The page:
Arizona, where the largest nuclear power station in the country is under construction in the desert about 40 miles west of Phoenix, is shaping up as a key battleground in the escalating debate over the future of nuclear energy.
Though critics opposed to the mammoth Palo Verde generating station cite arguments common to nuclear energy opponents in other areas - they call the facility unnecessary, uneconomical and potentially unsafe - there is another aspect to the debate that is drawing attention: Much of the energy produced at the Arizona site would be channeled to customers in other states.
Utility executives applaud this as a responsible regional approach to energy development that had its beginnings 15 years ago when six utilities joined to build a huge coal-fired power plant near Farmington, N.M. But antinuclear activists see the trend as signaling Arizona's development as an energy-producing colony for states such as California.
More than 40 percent of the power generated by Palo Verde Units 1, 2 and 3 would be exported to Southersn California Edison Co. (15.8 percent), El Paso Electric Co. (15.8 percent) and the Public Service Co. of New Mexico (10.2 percent). Eleven utility companies have an interest in Units 4 and 5. An estimated 60 percent of the electricity produced by these units would be exported, with much of it heading for such southern California cities as Los Angeles, San Diego, Burbank, Glendale, Anaheim, Pasadena and Riverside.
Palo Verde thus would meet southern California's ever-expanding energy needs. California Gov. Edmund G. (Jerry) Brown, Jr., has gained prominence as one of the antinuclear movement's most visible supporters .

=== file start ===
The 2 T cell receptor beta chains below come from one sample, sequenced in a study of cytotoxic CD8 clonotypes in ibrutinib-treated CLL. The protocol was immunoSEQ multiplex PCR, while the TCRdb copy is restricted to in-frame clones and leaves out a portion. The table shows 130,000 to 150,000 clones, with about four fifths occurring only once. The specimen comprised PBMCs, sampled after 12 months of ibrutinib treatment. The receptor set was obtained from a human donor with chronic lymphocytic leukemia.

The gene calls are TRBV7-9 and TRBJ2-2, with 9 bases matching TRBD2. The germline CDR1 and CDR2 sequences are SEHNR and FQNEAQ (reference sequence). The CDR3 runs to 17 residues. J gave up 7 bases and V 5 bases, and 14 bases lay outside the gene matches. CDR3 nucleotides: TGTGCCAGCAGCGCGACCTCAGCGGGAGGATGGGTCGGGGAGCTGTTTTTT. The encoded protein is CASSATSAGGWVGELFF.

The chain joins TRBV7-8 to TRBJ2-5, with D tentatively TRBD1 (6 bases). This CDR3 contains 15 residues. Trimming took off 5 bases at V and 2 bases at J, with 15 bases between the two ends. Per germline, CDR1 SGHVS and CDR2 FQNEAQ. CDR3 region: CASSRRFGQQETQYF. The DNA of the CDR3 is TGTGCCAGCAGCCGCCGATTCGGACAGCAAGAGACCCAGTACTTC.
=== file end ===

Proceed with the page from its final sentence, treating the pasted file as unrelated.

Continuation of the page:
"Is he antinuclear or just anti-California-nuclear?" asks April Julian, a spokeswoman for the Consumer Alliance for Responsible Energy, one of 13 groups in a coalition formed to stop development of Palo Verde.
Even Arizona Gov. Burce Babbit has addressed the issue, telling reporters recently: "Let Jerry Brown solve his own problems. I don't think Arizona has a responsibility to become a nuclear power park for the Southwest."
Babbit said "good financial management" dictates that utility companies share the costs of building huge power plants. But he warned that if Palo Verde developed "as a front for California utilities," there would be room for "legitimate concern and examination."
"It's not uncommon for power companies to share the expense of building plants," said Scott Phelps, a Babbitt spokesman. "In return we get a lot of benefit. But if the question is should Arizona become a farm for California nuclear power plants...then that's just wholly unacceptable. They'll get all of the benefits and we'll assume all of the risks."
The first three plant units are about 25 percent complete and are to begin operation in 1983. Approval of Units 4 and 5 is being studied by the Nuclear Regulatory Commission. A decision on an application presented by Arizona Public Service Co. (APS) for the final two units should be reached by the end of the summer.
All five units would contain identical pressurized water reactors. Unlike many other nuclear plants, Palo Verde is not located near a body of water, so the plant will be cooled with waste water effluent from Phoenix and five other surrounding communities. The effluent will be piped from a sewage treatment plant to the Palo Verde site, where it will be retreated and used as condensor make-up water.